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Report on Ijen (Indonesia) — December 2001


Bulletin of the Global Volcanism Network, vol. 26, no. 12 (December 2001)
Managing Editor: Richard Wunderman.

Ijen (Indonesia) Higher-than-normal seismic activity from October 2001 through at least 6 January 2002

Please cite this report as:

Global Volcanism Program, 2001. Report on Ijen (Indonesia) (Wunderman, R., ed.). Bulletin of the Global Volcanism Network, 26:12. Smithsonian Institution.



8.058°S, 114.242°E; summit elev. 2769 m

All times are local (unless otherwise noted)

During 1 October 2001 through at least 6 January 2002, activity at Ijen was higher than normal, though low visibility often restricted visual observation of the summit. Activity included heightened continuous tremor, shallow volcanic (B-type) earthquakes, and one small explosion earthquake (table 2). No deep volcanic (A-type) earthquakes were reported.

Table 2. Summary of seismicity at Ijen during 1 October 2001- 6 January 2002. The left-hand column shows time intervals; the other columns indicate the number of earthquakes or maximum tremor amplitudes seen during the time intervals. Courtesy of the Volcanological Survey of Indonesia (VSI).

Date Shallow volcanic earthquakes (B-type) Small explosion earthquakes Tectonic earthquakes Continuous tremor (max. amp.)
01 Oct-07 Oct 2001 10 -- 1 0.5-6 mm
15 Oct-21 Oct 2001 4 -- 2 0.5-3 mm
22 Oct-28 Oct 2001 5 -- 7 0.5-5 mm
29 Oct-04 Nov 2001 6 -- -- 0.5-6 mm
05 Nov-11 Nov 2001 2 -- 2 0.5-2 mm
12 Nov-18 Nov 2001 1 1 1 0.5-4 mm
19 Nov-25 Nov 2001 4 -- -- 0.5-5 mm
26 Nov-02 Dec 2001 3 -- -- 0.5-6 mm
03 Dec-09 Dec 2001 3 -- -- 0.5-3 mm
17 Dec-30 Dec 2001 5 -- 3 0.5-4 mm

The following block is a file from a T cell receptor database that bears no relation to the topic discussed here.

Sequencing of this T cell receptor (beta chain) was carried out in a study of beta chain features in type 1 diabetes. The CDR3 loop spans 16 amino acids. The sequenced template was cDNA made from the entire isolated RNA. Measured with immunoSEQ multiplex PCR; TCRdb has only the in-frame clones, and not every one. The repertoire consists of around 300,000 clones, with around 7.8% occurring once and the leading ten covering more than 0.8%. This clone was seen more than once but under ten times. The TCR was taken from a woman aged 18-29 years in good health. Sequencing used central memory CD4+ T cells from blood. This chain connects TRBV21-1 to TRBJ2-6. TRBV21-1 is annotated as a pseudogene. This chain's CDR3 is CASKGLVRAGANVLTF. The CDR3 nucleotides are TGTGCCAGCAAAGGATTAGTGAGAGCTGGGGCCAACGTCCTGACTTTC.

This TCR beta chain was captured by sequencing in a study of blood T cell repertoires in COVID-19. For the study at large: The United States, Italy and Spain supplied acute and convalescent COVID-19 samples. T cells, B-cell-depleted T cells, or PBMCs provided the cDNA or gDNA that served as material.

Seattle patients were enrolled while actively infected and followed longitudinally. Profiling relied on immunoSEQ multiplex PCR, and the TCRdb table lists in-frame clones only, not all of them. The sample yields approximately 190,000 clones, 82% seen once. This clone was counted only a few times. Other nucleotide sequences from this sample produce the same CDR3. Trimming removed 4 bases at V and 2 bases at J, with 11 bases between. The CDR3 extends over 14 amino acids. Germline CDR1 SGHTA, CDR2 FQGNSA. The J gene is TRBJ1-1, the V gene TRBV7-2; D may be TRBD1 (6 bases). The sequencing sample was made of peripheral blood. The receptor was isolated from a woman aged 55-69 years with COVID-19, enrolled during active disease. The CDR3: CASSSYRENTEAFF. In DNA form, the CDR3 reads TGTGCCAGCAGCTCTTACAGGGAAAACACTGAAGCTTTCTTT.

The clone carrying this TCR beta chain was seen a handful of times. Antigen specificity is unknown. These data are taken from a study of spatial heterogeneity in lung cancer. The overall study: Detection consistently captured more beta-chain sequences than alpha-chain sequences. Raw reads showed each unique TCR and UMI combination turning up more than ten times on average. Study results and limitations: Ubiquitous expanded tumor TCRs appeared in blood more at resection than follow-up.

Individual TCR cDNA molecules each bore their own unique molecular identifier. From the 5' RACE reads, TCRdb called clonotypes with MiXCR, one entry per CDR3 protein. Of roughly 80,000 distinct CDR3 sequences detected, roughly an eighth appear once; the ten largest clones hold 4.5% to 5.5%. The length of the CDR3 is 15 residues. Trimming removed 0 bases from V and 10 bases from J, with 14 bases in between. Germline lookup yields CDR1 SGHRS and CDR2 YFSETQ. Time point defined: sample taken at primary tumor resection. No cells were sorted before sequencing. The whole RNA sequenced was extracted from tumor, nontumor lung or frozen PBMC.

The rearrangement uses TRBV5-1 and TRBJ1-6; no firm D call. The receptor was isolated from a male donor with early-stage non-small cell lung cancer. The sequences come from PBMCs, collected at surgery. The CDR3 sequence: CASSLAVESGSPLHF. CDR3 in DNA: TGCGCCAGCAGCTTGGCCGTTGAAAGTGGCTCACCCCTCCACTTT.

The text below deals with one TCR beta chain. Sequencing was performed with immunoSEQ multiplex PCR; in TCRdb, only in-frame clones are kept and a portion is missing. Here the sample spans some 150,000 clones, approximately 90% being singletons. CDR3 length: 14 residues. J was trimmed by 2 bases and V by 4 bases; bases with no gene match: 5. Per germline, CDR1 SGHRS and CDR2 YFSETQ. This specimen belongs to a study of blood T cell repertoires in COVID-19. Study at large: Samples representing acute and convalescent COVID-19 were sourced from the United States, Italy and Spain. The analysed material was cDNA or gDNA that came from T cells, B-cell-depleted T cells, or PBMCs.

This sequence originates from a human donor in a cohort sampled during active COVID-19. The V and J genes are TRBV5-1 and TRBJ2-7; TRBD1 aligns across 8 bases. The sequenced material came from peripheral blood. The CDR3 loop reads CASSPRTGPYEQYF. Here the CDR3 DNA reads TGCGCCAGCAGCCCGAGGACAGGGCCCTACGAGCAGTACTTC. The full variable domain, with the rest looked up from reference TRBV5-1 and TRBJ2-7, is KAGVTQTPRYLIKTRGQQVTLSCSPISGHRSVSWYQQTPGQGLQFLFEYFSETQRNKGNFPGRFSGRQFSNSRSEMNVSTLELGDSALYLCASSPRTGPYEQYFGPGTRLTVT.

31 Dec-06 Jan 2002 3 -- 1 0.5-4 mm

During 1-7 October a thin, white, low-pressure plume was observed reaching ~50-100 m above the summit. Ijen volcano remained at Alert Level 2 (on a scale of 1-4) through at least 6 January 2002.

Geological Summary. The Ijen volcano complex at the eastern end of Java consists of a group of small stratovolcanoes constructed within the large 20-km-wide Ijen (Kendeng) caldera. The north caldera wall forms a prominent arcuate ridge, but elsewhere the caldera rim is buried by post-caldera volcanoes, including Gunung Merapi, which forms the high point of the complex. Immediately west of the Gunung Merapi stratovolcano is the historically active Kawah Ijen crater, which contains a nearly 1-km-wide, turquoise-colored, acid lake. Picturesque Kawah Ijen is the world's largest highly acidic lake and is the site of a labor-intensive sulfur mining operation in which sulfur-laden baskets are hand-carried from the crater floor. Many other post-caldera cones and craters are located within the caldera or along its rim. The largest concentration of cones forms an E-W zone across the southern side of the caldera. Coffee plantations cover much of the caldera floor, and tourists are drawn to its waterfalls, hot springs, and volcanic scenery.

Information Contacts: Dali Ahmad, Volcanological Survey of Indonesia (VSI), Jalan Diponegoro No. 57, Bandung 40122, Indonesia (URL: http://www.vsi.esdm.go.id/).